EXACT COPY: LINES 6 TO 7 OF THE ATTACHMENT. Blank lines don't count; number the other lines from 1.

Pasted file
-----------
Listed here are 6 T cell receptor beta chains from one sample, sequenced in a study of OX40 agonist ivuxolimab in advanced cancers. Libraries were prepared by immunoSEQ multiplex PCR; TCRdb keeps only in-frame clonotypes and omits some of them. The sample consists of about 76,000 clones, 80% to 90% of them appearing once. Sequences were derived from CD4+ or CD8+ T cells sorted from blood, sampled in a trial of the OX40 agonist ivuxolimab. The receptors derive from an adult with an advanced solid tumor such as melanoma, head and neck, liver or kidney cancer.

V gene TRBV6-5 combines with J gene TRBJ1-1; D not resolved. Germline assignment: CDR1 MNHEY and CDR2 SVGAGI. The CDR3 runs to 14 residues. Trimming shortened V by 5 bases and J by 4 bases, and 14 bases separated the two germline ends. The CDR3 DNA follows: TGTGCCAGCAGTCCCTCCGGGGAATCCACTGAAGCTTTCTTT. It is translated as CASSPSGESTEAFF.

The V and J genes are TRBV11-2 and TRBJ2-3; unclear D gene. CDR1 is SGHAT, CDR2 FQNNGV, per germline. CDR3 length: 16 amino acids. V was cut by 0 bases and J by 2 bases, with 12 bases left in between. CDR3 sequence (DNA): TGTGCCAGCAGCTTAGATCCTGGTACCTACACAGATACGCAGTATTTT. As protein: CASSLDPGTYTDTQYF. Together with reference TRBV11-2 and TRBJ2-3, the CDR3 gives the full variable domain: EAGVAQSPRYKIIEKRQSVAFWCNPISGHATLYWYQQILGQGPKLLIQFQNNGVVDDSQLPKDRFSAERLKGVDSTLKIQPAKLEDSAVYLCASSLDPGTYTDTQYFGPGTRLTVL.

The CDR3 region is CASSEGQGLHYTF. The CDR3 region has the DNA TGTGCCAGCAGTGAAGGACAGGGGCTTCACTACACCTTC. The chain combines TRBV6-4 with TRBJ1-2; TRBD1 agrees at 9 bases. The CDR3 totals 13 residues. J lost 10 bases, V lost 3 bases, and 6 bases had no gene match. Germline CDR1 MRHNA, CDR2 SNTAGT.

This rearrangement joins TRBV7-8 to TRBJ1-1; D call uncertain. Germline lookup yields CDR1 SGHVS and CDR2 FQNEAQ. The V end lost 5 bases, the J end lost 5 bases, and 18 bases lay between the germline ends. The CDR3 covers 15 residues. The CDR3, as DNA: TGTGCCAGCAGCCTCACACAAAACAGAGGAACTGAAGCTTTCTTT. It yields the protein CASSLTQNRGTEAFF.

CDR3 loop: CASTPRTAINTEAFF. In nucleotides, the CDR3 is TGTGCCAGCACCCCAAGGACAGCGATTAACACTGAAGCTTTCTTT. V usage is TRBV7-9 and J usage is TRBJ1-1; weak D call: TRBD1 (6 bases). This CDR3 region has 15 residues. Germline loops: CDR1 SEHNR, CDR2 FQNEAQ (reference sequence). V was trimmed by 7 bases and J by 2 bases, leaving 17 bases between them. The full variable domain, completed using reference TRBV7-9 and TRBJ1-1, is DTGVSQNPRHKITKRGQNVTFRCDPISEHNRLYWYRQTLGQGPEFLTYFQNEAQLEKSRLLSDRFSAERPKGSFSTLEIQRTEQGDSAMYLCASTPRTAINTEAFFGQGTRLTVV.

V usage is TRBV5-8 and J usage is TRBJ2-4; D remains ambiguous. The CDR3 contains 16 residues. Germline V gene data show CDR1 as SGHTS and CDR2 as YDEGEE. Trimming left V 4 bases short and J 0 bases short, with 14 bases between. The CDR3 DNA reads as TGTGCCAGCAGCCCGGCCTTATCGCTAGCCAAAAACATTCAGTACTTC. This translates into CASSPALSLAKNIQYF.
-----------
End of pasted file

CDR3 loop: CASTPRTAINTEAFF. In nucleotides, the CDR3 is TGTGCCAGCACCCCAAGGACAGCGATTAACACTGAAGCTTTCTTT. V usage is TRBV7-9 and J usage is TRBJ1-1; weak D call: TRBD1 (6 bases). This CDR3 region has 15 residues. Germline loops: CDR1 SEHNR, CDR2 FQNEAQ (reference sequence). V was trimmed by 7 bases and J by 2 bases, leaving 17 bases between them. The full variable domain, completed using reference TRBV7-9 and TRBJ1-1, is DTGVSQNPRHKITKRGQNVTFRCDPISEHNRLYWYRQTLGQGPEFLTYFQNEAQLEKSRLLSDRFSAERPKGSFSTLEIQRTEQGDSAMYLCASTPRTAINTEAFFGQGTRLTVV.

V usage is TRBV5-8 and J usage is TRBJ2-4; D remains ambiguous. The CDR3 contains 16 residues. Germline V gene data show CDR1 as SGHTS and CDR2 as YDEGEE. Trimming left V 4 bases short and J 0 bases short, with 14 bases between. The CDR3 DNA reads as TGTGCCAGCAGCCCGGCCTTATCGCTAGCCAAAAACATTCAGTACTTC. This translates into CASSPALSLAKNIQYF.